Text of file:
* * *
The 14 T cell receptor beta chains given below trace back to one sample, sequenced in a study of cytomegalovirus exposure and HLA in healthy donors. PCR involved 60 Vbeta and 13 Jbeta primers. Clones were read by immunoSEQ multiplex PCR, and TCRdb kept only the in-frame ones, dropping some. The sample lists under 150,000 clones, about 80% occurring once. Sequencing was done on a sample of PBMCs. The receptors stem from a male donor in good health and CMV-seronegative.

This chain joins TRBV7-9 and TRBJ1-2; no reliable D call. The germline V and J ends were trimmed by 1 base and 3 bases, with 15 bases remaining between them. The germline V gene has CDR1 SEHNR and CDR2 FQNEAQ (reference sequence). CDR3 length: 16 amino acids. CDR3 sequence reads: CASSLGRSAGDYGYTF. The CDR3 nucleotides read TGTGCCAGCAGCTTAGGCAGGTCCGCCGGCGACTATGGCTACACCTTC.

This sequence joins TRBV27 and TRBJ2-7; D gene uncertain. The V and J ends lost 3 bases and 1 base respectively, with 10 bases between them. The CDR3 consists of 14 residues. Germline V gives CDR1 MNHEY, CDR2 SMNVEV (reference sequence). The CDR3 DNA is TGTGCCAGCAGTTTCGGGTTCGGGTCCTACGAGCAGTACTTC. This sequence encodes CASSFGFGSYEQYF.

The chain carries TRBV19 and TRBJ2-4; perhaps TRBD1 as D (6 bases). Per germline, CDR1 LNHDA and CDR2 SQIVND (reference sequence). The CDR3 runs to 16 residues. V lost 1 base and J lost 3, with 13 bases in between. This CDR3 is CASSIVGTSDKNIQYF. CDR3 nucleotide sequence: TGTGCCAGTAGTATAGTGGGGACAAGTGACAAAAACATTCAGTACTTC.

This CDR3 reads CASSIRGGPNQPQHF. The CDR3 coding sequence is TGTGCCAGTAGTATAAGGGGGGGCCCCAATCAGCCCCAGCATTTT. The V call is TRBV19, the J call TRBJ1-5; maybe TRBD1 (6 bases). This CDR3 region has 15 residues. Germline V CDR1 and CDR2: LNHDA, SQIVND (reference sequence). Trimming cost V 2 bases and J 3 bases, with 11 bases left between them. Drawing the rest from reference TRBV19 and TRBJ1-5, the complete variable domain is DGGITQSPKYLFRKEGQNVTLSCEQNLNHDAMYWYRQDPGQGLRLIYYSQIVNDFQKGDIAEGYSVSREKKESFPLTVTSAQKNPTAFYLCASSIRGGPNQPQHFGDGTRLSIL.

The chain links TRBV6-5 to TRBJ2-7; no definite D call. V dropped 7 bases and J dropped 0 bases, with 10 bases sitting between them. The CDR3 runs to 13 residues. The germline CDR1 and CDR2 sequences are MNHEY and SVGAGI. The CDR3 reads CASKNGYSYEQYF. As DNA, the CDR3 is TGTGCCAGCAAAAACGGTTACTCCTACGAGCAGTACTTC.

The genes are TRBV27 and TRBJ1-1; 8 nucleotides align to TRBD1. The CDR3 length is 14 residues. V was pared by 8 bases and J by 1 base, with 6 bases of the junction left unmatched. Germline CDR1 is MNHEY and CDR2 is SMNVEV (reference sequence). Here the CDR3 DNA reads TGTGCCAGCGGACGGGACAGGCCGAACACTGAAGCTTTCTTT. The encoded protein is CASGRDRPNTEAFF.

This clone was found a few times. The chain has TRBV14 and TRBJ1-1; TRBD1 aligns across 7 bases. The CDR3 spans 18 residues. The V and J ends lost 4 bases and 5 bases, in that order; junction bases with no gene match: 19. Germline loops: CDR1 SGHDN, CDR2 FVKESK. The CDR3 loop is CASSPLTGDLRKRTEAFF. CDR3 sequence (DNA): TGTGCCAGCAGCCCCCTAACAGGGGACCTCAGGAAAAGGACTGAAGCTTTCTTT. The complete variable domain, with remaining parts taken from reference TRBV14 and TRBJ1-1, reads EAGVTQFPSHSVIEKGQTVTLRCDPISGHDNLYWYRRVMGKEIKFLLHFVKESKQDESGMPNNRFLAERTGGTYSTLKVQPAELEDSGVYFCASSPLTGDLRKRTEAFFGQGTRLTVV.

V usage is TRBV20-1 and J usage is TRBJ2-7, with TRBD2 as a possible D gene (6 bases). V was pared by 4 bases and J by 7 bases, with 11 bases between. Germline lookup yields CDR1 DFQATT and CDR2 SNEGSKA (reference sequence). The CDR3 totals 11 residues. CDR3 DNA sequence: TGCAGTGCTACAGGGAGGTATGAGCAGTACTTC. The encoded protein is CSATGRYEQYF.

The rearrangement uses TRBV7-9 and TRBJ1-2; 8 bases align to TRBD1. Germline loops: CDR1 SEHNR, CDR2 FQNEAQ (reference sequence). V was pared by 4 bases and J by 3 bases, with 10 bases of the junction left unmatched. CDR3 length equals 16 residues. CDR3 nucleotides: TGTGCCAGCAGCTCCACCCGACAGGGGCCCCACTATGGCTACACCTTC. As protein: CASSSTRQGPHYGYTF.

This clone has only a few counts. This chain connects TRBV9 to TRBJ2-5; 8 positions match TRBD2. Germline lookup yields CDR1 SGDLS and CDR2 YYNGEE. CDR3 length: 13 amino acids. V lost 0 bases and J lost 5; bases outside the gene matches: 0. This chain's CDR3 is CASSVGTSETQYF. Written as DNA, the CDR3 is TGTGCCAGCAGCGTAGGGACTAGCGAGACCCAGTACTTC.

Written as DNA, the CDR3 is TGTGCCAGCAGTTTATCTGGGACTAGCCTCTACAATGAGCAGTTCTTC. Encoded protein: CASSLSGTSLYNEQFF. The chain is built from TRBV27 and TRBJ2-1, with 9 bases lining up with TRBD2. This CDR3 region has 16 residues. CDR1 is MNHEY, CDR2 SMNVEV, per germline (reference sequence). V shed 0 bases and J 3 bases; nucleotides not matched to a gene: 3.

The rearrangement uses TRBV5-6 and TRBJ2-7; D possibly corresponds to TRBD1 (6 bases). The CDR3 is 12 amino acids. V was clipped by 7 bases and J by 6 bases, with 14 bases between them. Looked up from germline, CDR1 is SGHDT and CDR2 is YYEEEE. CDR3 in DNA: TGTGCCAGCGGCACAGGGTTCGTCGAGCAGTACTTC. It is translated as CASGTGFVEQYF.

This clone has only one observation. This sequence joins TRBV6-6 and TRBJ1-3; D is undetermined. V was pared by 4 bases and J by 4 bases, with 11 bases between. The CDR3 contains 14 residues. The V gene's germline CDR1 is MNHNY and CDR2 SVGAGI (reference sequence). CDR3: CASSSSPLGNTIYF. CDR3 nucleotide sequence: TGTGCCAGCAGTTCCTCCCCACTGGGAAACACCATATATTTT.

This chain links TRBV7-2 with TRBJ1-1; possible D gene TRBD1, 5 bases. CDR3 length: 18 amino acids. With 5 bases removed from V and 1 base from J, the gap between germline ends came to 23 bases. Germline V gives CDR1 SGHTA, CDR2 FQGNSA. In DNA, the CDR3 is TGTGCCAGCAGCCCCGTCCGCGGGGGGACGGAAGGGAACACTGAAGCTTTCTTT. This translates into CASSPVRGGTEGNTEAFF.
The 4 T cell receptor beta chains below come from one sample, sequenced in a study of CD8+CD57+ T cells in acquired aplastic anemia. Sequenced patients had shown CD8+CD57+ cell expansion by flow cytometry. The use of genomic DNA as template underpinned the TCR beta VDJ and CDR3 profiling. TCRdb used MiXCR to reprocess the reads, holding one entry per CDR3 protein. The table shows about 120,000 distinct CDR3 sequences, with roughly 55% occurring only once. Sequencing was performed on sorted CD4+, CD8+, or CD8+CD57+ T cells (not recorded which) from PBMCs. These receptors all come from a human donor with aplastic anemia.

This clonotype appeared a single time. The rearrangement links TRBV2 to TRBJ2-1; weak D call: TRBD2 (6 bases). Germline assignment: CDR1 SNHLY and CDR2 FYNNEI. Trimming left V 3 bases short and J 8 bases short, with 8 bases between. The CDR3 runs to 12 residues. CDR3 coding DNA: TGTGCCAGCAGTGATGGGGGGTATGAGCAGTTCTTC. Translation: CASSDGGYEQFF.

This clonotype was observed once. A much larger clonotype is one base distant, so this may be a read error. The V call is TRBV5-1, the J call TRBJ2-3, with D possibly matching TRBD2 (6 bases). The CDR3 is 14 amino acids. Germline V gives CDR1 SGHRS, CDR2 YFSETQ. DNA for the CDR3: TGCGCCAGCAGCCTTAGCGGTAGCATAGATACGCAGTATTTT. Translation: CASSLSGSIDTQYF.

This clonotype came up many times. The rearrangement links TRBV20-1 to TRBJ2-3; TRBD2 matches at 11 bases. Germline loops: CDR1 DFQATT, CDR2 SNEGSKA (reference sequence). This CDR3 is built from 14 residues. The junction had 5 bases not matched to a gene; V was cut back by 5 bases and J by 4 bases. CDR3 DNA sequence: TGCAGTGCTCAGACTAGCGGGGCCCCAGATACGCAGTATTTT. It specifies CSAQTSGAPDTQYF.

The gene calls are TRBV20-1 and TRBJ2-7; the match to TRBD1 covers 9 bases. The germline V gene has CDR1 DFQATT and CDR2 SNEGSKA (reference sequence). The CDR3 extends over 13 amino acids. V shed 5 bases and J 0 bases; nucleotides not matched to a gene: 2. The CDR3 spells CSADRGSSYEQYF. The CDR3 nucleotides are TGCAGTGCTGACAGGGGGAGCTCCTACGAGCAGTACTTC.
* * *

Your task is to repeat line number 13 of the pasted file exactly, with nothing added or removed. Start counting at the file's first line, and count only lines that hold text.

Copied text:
The rearrangement uses TRBV5-6 and TRBJ2-7; D possibly corresponds to TRBD1 (6 bases). The CDR3 is 12 amino acids. V was clipped by 7 bases and J by 6 bases, with 14 bases between them. Looked up from germline, CDR1 is SGHDT and CDR2 is YYEEEE. CDR3 in DNA: TGTGCCAGCGGCACAGGGTTCGTCGAGCAGTACTTC. It is translated as CASGTGFVEQYF.